Annoying is fun! It starts with the classic annoyance of loud cell-phone conversations (annoying because we only hear half of the conversations, and our human minds desperately need to fill in the blanks) and proceeds to analyze annoying sounds, smells, tastes, and of course people. It offers practical advice, such as a recipe of cleaning a skunk-sprayed pet, and explains why we get so annoyed by apparently small stuff. Now, please turn off that cell phone!
Monthly Archives: May 2011
Out of fairness I will not inflict the one-star rating of shame on this book, since the last one I reviewed was not much better and got two stars, but I found Bossypants, with only a couple of exceptions, unfunny and even boring. I suppose that my expectations were high, since I find Tina Fey very funny on stage, especially when she channels a certain Alaskan governor, but they were dashed. The chapters I liked were the more personal ones, in particular the one about her dad, which is a very sweet tribute. I also liked her prayer for her daughter, which should resonate with many moms who want “the best” for their daughters but not so much that it would invite jealousy or exploitation.
That’s two (short) chapters from the book, and the others I did not like very much. It turns out that scripts for improv comedy are not funny without the visuals, and that what goes on behind the stage is not that different from a regular office, and that’s not so funny. (And why does funny so often needs to include so-called bathroom humor?)
Easy to read and entertaining, The Man Who Lied to His Laptop tells of a string of studies conducted by the author, all centered on the interaction of people and computers. For instance, by pairing happy and sad students with “happy” or “sad” computers, the author and his team found that the “happy” computer cheered them up — even if the sad students preferred the sad computer. So why didn’t I like the book very much? Because of the underlying assumption that we can learn everything we want about human-to-human interactions by using computers. Certainly it’s a lot easir to use computers for research, since computers can impeccably repeat the same interaction time after time. But I remain unconvinced that we can automatically tranfer all we learn that way to human interactions.
India Calling reminded me of River Town and Factory Girls, two books about China but with a very similar feel of being able to penetrate into the daily lives of locals. Now this book is about India rather than China, but many stories are eerily similar: stories of great differences between cities and villages, stories of dislocated families when young people move to the cities and into a very different lifestyle, and stories of wrenching changes happening within one generation and leaving everyone uncertain as to what the new rules of behavior might be.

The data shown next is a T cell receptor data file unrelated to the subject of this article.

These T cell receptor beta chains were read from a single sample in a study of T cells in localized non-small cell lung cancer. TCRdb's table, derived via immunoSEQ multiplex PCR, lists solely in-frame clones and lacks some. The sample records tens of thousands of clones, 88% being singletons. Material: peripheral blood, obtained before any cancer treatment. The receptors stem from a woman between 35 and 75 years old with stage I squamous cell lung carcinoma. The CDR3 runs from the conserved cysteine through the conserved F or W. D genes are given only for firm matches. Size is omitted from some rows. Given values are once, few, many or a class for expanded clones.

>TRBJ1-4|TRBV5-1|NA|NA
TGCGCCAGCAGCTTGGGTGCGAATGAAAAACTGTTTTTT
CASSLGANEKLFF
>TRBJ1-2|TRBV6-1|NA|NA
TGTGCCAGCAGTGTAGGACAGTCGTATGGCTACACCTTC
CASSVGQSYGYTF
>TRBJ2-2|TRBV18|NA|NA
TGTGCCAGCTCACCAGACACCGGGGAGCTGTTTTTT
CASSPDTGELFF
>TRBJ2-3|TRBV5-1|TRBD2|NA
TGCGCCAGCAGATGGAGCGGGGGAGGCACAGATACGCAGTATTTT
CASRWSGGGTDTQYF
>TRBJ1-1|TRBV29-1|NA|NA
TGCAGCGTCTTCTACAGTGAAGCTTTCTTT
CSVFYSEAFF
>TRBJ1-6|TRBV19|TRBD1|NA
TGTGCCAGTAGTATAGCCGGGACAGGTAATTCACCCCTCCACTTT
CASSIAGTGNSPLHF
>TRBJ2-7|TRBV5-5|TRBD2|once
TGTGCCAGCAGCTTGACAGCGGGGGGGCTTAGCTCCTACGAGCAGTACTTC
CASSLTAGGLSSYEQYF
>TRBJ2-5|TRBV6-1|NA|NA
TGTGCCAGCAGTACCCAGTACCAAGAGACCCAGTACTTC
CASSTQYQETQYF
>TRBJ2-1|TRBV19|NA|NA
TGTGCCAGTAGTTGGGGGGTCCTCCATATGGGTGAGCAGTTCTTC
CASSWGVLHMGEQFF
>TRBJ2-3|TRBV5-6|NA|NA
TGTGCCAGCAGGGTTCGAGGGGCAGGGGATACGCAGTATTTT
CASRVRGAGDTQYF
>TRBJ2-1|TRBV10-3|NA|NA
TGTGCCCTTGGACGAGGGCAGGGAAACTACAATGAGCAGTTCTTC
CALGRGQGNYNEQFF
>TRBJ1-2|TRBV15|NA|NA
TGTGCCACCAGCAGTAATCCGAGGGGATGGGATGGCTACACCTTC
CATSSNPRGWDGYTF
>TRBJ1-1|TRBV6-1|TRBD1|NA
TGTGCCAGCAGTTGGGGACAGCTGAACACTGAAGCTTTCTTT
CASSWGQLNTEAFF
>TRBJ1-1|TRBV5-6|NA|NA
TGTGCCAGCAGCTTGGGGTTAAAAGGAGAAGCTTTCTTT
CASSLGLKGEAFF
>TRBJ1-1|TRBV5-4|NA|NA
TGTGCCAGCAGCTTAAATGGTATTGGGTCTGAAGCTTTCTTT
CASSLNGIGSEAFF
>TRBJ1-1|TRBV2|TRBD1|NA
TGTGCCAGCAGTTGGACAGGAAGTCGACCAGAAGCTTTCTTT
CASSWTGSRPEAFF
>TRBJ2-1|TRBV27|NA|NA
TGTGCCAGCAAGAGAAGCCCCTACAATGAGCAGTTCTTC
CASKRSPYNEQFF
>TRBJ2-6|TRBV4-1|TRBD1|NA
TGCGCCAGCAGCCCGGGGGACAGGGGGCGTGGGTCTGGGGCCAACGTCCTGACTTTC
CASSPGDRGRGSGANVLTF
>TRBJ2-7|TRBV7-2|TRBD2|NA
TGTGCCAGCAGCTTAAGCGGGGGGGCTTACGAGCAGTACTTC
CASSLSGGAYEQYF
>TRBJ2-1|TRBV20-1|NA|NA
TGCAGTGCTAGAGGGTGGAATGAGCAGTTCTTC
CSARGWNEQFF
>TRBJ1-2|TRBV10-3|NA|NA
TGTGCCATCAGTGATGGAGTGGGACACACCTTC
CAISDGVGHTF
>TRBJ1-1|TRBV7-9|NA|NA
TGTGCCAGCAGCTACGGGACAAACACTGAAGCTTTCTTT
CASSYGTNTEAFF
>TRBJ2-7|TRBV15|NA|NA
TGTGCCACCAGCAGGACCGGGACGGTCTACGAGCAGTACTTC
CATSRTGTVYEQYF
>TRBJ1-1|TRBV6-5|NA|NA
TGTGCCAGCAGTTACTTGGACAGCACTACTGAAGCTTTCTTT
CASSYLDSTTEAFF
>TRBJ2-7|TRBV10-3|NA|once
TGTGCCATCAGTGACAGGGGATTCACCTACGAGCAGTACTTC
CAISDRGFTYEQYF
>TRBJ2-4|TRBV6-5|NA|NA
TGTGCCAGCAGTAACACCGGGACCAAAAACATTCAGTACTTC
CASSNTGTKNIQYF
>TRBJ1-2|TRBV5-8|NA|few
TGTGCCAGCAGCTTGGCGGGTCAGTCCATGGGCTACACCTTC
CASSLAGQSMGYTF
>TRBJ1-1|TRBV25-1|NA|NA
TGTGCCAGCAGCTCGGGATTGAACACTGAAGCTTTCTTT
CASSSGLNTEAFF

And this book, too, is written by an outsider since the author, although ethnically Indian, was born and raised in the United States and moved to India (only temporarily, as it turns out) as an adult. As he describes the subtle cultural shifts he had to make as a child when visiting his grandparents and cousins, it’s clear that he defines himself as an American and that no Indian acquaintance is fooled by his name or his appearance.
The book ends abruptly without much of a conclusion but I found it fascinating and kind rather than critical, even when the author clearly disapproves of some of the local customs.
Primates are hip subjects for books these days (see Ape House and Bonobo Handshake), and The Evolution of Bruno Littlemore takes the drama one step further by making the primate, here a chimp called Bruno, the narrator of an unlikely but acutely told story. I loved the chimp’s big personality and his perspective on the lab where he meets his love, a researcher called Lydia, and on the wider human world. It reminded me of how difficult it is to write credibly as an “other” character (shades of The Curious Incident of the Dog in the Night-Time). On the other hand, I spent half of my time reading this (big, fat) book raging against an author who wants us to believe that (1) rape can be a successful start to a sexual relationship and (2) a relationship with an ape, even a speaking and highly intelligent ape, can be satisfying and desirable for the obviously intelligent and socially adept Lydia. Is it still acceptable to think of women as idiots?
There is ample potential in The Free World: the vast historical landscape of 20th century Europe, a large family of Jewish emigrants from Latvia (still part of the soviet Union), marooned in Rome while waiting for their final destination, which they hope will not be Israel, and the individual choices that led them to emigrate. But I found the novel quite boring, perhaps because rehashed Soviet history is not really my cup of tea, and indeed I much prefered the snatches of more personal drama, in particular the story of Polina, one of the daughters in law, who left an abusive husband and expectations to take care of her parents, and who blossoms in a society that prizes her ability to connect with others. And I’d love to know what happens to her after the novel ends.
In Started Early, Took My Dog, the author of One Good Turn is at it again, but with a simpler set of plots that quickly come together into the unlikely story of a retired police detective who suddenly decides to raise a child and embarks on a series of harrowing encounters with shadowy figures, protected from afar and not always perfectly by her ex-colleagues, who are themselves covering up old misdeeds. Fun, nicely twisted, and full of well thought-out asides on raising children.